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May 22, 2017

Belgium - Found yellow flower fields in Arlonia

First of all, I am obsessed with this yellowish/mustardy colour this season and I bought a lot of stuff on this colour. Plus I had some more stuff from past years, so now my wardrobe is filled with this colour, which is not yellow and it's not mustard, it's something in between. I'm sure it has a proper name, I am just too lazy to look on the Internet for it. So I didn't match my outfit with the flower field, as I said on Instagram, I just have a lot of items on this colour.

That being said, I am known to stop the car in the middle of the road just to take a photo, well actually I ask my husband to stop the car since I don't have a drives's licence yet, but yes I would do that.

Third, I don't know how to call the flowers, either. In Romania we call them "rapiță" and I used to call them rapeseed in English, until someone pointed out that they are called rape, what an ugly name for a flower! So I will continue to call them rapeseed. It is a plant used to make oil, which I've heard it's good for something, but in this area they use them to make paint. The fields appear in this area around the month of May and I like their smell :)












I took the pictures with my phone (I have to get used to carry my camera again with me), on our way to grocery shopping. Luna was also present, but for some reason she didn't like the flowers so she did not stay still for a single picture. I have a nice GIF with her, but I am too stupid to upload GIF's to blogger.

You can find it though on my fb. page: Dichisuri.ro.
Raluca

May 19, 2017

A new symbol for Luxembourg?

Following my recent trip to the Nederlands and Amsterdam, I've tracked this sign through Luxembourg and I wanted to show it to you, because it can possibly (hopefully) become one of this old town symbols.

Now it sits in Park Pescatore and from what I could see it was already a public's favourite as I queued to take a picture with it on a rainy day. Still after a lot of Internet digging I found out that it will not stay there for a long time, but it will travel to Moselle region and than to the place where Tour de France, will pass through Luxembourg.

The sign is 14 meters long and it is part of the new campaign to brand or re-brand Luxembourg. Basically this country is struggling to go from "We want to remain what we are" a slogan they used after WWII to "Let's make it happen". A sum of questions rose to my mind about the campaign and the slogan, but this post is about the sign, which I love. I would have thought that as wealthy as they are (or they appear to be), they would leave the sign in Luxembourg and make another one to travel the country, but... We are talking about a town who send the real Gelle Fra to Shanghai for an exhibition, so there is not much to ask for...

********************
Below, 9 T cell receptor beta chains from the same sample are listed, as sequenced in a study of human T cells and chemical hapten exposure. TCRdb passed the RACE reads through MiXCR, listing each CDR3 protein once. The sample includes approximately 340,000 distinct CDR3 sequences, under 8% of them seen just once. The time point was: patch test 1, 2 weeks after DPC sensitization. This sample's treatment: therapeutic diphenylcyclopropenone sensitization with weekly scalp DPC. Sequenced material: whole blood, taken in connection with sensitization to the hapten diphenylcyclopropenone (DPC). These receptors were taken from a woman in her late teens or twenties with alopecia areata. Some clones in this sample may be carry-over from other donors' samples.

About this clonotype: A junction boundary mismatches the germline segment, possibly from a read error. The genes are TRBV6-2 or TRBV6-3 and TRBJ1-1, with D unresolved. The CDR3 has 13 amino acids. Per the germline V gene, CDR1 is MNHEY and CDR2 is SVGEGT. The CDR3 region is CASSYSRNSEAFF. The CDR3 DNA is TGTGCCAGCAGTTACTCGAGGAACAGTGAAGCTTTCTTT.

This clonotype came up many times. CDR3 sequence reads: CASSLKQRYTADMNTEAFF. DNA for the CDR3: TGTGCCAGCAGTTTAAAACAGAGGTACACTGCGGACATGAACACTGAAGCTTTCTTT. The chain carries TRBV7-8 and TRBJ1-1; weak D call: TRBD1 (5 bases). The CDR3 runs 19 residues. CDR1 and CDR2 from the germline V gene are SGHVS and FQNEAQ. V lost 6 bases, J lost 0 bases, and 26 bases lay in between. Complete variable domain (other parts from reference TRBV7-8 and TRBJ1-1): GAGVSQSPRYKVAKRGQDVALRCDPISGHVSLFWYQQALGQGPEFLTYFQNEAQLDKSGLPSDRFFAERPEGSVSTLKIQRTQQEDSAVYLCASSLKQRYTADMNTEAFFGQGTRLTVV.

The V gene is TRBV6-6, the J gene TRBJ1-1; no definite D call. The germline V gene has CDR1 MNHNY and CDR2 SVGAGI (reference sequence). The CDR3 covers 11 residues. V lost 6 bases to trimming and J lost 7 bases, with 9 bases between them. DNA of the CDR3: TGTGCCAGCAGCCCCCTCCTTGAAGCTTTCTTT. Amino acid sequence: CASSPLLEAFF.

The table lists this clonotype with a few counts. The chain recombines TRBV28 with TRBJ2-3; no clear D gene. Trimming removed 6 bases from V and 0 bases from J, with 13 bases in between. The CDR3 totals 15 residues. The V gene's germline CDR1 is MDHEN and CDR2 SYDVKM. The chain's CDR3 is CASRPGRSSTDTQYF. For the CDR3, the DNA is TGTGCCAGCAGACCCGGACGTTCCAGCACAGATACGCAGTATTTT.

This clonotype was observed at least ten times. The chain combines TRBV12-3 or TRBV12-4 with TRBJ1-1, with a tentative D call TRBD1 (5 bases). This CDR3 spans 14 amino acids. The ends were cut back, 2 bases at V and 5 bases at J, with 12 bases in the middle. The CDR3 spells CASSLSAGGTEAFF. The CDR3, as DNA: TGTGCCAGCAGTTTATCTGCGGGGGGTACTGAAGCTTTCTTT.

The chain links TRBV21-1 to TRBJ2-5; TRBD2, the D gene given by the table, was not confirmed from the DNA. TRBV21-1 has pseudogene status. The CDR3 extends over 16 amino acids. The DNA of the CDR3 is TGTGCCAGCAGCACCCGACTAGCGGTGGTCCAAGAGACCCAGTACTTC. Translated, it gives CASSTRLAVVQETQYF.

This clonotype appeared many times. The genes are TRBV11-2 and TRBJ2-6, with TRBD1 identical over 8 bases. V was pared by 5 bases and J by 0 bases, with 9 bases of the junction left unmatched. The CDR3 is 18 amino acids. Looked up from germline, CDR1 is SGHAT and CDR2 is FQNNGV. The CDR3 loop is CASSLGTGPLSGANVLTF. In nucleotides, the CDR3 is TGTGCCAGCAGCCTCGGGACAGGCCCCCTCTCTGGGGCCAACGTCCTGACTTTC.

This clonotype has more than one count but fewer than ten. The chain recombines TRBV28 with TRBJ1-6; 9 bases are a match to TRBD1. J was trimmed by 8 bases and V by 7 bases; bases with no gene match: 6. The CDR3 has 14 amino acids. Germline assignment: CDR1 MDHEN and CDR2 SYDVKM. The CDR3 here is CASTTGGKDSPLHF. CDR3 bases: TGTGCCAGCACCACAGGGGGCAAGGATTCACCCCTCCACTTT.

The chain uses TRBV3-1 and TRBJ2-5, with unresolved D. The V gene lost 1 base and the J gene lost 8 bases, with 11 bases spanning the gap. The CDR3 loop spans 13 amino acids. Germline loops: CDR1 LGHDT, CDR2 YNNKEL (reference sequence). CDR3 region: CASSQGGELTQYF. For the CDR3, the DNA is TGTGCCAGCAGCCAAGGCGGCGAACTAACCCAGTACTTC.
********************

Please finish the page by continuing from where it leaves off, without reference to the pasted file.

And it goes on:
So there you have it. I am glad I got to take pictures of it, I hope you will do, too. If you have the nerves to look for more information on the sign or the campaign here are some sources:

Nation Branding Results in New Signature and Tools to Promote Luxembourg

New logo & promo for Luxembourg

“LET’S MAKE IT HAPPEN”: CLOSENER




Hope you enjoyed this article. If you did check my fb. page: Dichisuri.ro.
Raluca

May 15, 2017

Nederlands - Costume Museum in Amsterdam

If I wanted to visit one museum in Amsterdam, this was the museum. I've researched it a long time before our trip to Holland and I knew that when the occasion came I will visit it.

Don't get me wrong, this was my fifth or even sixth trip to Amsterdam so at this point I've visited all the major museums, starting with Van Gogh, but I have to say that I like this small museums better. And on top of that they are very easy to find since most of them are on Herengracht street.

The national or folk costumes of Romania are one of my passions, I collect them, I wear them and I am proud of having them, so I try to find or to visit other ethnographic museums or even costume museums everywhere I go. I wrote about them on my blog, but some posts are in Romanian, The Ethnographic museum in my hometown, Iasi, Village museum in Bucharest, The Ethnographic Museum in Krakow, Poland, The Ethnographic Museum in Warsaw, Poland, The Ethnographic Museum in Split, Croatia, The Ethnographic Museum in Ljubljana, Slovenia, and Roscheider Hof Konz, an ethnographic/village museum in Germany. I know I've visited more, there is one even in Luxembourg, but it probably didn't make it to the blog.

Going back to our topic, the Costume museum in Amsterdam is a small museum, only 7 rooms, on three levels. Be careful though, the staircases are so steep, that I almost fell at least one time.

As I understood, the museum started when three or four costume collectors teamed up and decided to show their collections to the public. The house of the museum was donated and as I said it is in a central location in Amsterdam. The ticket is 10 euro and during the summer season the opening hours are from 10 a.m. to 6 p.m..

What I liked at the museum was, besides the collection, the photo booth where you can dress in those costumes and take a picture. You can do that without visiting the museum, so next time that is on my bucket list :) This time my husband was visiting another museum as he is more into technical stuff and taking a picture by myself was no fun. But if you are interested, a single picture is 15 euro and a family picture is 35 euro, for two adults and two children.